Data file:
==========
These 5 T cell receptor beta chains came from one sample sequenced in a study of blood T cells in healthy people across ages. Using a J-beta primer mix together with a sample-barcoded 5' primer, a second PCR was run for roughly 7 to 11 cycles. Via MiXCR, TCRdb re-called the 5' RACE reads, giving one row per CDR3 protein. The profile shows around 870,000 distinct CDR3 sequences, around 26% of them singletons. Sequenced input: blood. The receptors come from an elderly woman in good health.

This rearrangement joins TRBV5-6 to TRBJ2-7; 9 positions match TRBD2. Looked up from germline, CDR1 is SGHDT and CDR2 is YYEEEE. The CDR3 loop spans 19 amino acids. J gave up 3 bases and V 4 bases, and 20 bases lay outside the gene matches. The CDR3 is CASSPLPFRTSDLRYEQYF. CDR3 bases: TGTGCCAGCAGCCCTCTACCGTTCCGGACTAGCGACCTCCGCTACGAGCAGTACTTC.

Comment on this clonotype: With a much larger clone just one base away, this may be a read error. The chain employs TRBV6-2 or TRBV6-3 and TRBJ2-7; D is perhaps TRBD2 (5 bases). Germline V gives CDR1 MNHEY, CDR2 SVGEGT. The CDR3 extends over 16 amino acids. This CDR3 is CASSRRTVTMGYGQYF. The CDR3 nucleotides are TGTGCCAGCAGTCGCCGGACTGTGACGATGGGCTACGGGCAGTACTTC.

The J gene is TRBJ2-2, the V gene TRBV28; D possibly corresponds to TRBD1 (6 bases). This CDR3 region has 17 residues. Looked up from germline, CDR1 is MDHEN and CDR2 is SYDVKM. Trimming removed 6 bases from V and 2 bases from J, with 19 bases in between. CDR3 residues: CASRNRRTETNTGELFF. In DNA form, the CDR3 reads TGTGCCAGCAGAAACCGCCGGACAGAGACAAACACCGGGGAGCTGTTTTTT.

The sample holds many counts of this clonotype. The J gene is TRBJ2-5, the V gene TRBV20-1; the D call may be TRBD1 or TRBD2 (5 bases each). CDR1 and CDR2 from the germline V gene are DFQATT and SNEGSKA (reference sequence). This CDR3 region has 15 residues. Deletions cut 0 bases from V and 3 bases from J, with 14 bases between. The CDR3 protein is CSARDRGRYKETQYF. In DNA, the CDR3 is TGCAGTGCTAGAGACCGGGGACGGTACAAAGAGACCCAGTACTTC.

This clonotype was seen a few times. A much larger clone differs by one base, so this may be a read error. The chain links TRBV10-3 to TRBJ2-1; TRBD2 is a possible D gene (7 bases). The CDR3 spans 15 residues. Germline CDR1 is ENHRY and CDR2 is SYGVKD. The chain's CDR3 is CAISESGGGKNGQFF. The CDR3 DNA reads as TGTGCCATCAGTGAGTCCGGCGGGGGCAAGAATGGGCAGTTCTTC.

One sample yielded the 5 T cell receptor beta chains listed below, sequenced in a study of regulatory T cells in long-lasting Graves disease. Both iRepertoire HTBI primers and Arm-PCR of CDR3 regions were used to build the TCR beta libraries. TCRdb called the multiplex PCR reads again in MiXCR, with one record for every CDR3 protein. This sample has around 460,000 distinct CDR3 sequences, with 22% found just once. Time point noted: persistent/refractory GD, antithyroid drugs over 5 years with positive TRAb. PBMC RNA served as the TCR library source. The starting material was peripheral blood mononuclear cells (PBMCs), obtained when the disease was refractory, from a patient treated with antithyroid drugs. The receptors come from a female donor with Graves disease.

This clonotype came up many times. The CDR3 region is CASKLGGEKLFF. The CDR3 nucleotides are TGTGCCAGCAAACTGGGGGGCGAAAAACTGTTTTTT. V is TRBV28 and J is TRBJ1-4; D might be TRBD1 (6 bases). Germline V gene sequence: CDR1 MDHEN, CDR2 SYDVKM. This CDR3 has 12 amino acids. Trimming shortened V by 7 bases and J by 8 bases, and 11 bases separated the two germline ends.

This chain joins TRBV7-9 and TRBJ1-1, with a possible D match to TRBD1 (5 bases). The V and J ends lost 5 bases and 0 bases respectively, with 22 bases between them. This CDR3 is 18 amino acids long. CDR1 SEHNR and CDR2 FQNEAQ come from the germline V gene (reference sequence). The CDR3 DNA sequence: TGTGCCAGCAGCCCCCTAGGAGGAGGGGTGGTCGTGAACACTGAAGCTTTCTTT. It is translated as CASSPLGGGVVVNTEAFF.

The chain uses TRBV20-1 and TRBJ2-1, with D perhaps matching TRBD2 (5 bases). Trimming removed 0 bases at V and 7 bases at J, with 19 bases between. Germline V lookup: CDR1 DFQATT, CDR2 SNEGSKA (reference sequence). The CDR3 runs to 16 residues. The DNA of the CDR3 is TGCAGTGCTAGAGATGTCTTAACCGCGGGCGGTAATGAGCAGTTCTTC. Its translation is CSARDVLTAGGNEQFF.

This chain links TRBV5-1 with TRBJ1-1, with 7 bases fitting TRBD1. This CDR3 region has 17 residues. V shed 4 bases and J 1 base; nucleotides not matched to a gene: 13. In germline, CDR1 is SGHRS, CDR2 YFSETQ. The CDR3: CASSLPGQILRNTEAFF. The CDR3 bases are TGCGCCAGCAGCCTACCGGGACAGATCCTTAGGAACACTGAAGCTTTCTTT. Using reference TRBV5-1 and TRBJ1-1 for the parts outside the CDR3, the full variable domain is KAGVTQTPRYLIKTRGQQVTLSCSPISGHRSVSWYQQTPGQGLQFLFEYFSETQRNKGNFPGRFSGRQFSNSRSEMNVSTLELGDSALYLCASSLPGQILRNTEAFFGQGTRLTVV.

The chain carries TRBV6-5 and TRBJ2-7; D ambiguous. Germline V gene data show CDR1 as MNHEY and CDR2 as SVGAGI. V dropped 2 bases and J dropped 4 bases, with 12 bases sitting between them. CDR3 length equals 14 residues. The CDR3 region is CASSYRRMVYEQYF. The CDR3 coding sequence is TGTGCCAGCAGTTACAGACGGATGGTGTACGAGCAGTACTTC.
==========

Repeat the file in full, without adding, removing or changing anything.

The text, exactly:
These 5 T cell receptor beta chains came from one sample sequenced in a study of blood T cells in healthy people across ages. Using a J-beta primer mix together with a sample-barcoded 5' primer, a second PCR was run for roughly 7 to 11 cycles. Via MiXCR, TCRdb re-called the 5' RACE reads, giving one row per CDR3 protein. The profile shows around 870,000 distinct CDR3 sequences, around 26% of them singletons. Sequenced input: blood. The receptors come from an elderly woman in good health.

This rearrangement joins TRBV5-6 to TRBJ2-7; 9 positions match TRBD2. Looked up from germline, CDR1 is SGHDT and CDR2 is YYEEEE. The CDR3 loop spans 19 amino acids. J gave up 3 bases and V 4 bases, and 20 bases lay outside the gene matches. The CDR3 is CASSPLPFRTSDLRYEQYF. CDR3 bases: TGTGCCAGCAGCCCTCTACCGTTCCGGACTAGCGACCTCCGCTACGAGCAGTACTTC.

Comment on this clonotype: With a much larger clone just one base away, this may be a read error. The chain employs TRBV6-2 or TRBV6-3 and TRBJ2-7; D is perhaps TRBD2 (5 bases). Germline V gives CDR1 MNHEY, CDR2 SVGEGT. The CDR3 extends over 16 amino acids. This CDR3 is CASSRRTVTMGYGQYF. The CDR3 nucleotides are TGTGCCAGCAGTCGCCGGACTGTGACGATGGGCTACGGGCAGTACTTC.

The J gene is TRBJ2-2, the V gene TRBV28; D possibly corresponds to TRBD1 (6 bases). This CDR3 region has 17 residues. Looked up from germline, CDR1 is MDHEN and CDR2 is SYDVKM. Trimming removed 6 bases from V and 2 bases from J, with 19 bases in between. CDR3 residues: CASRNRRTETNTGELFF. In DNA form, the CDR3 reads TGTGCCAGCAGAAACCGCCGGACAGAGACAAACACCGGGGAGCTGTTTTTT.

The sample holds many counts of this clonotype. The J gene is TRBJ2-5, the V gene TRBV20-1; the D call may be TRBD1 or TRBD2 (5 bases each). CDR1 and CDR2 from the germline V gene are DFQATT and SNEGSKA (reference sequence). This CDR3 region has 15 residues. Deletions cut 0 bases from V and 3 bases from J, with 14 bases between. The CDR3 protein is CSARDRGRYKETQYF. In DNA, the CDR3 is TGCAGTGCTAGAGACCGGGGACGGTACAAAGAGACCCAGTACTTC.

This clonotype was seen a few times. A much larger clone differs by one base, so this may be a read error. The chain links TRBV10-3 to TRBJ2-1; TRBD2 is a possible D gene (7 bases). The CDR3 spans 15 residues. Germline CDR1 is ENHRY and CDR2 is SYGVKD. The chain's CDR3 is CAISESGGGKNGQFF. The CDR3 DNA reads as TGTGCCATCAGTGAGTCCGGCGGGGGCAAGAATGGGCAGTTCTTC.

One sample yielded the 5 T cell receptor beta chains listed below, sequenced in a study of regulatory T cells in long-lasting Graves disease. Both iRepertoire HTBI primers and Arm-PCR of CDR3 regions were used to build the TCR beta libraries. TCRdb called the multiplex PCR reads again in MiXCR, with one record for every CDR3 protein. This sample has around 460,000 distinct CDR3 sequences, with 22% found just once. Time point noted: persistent/refractory GD, antithyroid drugs over 5 years with positive TRAb. PBMC RNA served as the TCR library source. The starting material was peripheral blood mononuclear cells (PBMCs), obtained when the disease was refractory, from a patient treated with antithyroid drugs. The receptors come from a female donor with Graves disease.

This clonotype came up many times. The CDR3 region is CASKLGGEKLFF. The CDR3 nucleotides are TGTGCCAGCAAACTGGGGGGCGAAAAACTGTTTTTT. V is TRBV28 and J is TRBJ1-4; D might be TRBD1 (6 bases). Germline V gene sequence: CDR1 MDHEN, CDR2 SYDVKM. This CDR3 has 12 amino acids. Trimming shortened V by 7 bases and J by 8 bases, and 11 bases separated the two germline ends.

This chain joins TRBV7-9 and TRBJ1-1, with a possible D match to TRBD1 (5 bases). The V and J ends lost 5 bases and 0 bases respectively, with 22 bases between them. This CDR3 is 18 amino acids long. CDR1 SEHNR and CDR2 FQNEAQ come from the germline V gene (reference sequence). The CDR3 DNA sequence: TGTGCCAGCAGCCCCCTAGGAGGAGGGGTGGTCGTGAACACTGAAGCTTTCTTT. It is translated as CASSPLGGGVVVNTEAFF.

The chain uses TRBV20-1 and TRBJ2-1, with D perhaps matching TRBD2 (5 bases). Trimming removed 0 bases at V and 7 bases at J, with 19 bases between. Germline V lookup: CDR1 DFQATT, CDR2 SNEGSKA (reference sequence). The CDR3 runs to 16 residues. The DNA of the CDR3 is TGCAGTGCTAGAGATGTCTTAACCGCGGGCGGTAATGAGCAGTTCTTC. Its translation is CSARDVLTAGGNEQFF.

This chain links TRBV5-1 with TRBJ1-1, with 7 bases fitting TRBD1. This CDR3 region has 17 residues. V shed 4 bases and J 1 base; nucleotides not matched to a gene: 13. In germline, CDR1 is SGHRS, CDR2 YFSETQ. The CDR3: CASSLPGQILRNTEAFF. The CDR3 bases are TGCGCCAGCAGCCTACCGGGACAGATCCTTAGGAACACTGAAGCTTTCTTT. Using reference TRBV5-1 and TRBJ1-1 for the parts outside the CDR3, the full variable domain is KAGVTQTPRYLIKTRGQQVTLSCSPISGHRSVSWYQQTPGQGLQFLFEYFSETQRNKGNFPGRFSGRQFSNSRSEMNVSTLELGDSALYLCASSLPGQILRNTEAFFGQGTRLTVV.

The chain carries TRBV6-5 and TRBJ2-7; D ambiguous. Germline V gene data show CDR1 as MNHEY and CDR2 as SVGAGI. V dropped 2 bases and J dropped 4 bases, with 12 bases sitting between them. CDR3 length equals 14 residues. The CDR3 region is CASSYRRMVYEQYF. The CDR3 coding sequence is TGTGCCAGCAGTTACAGACGGATGGTGTACGAGCAGTACTTC.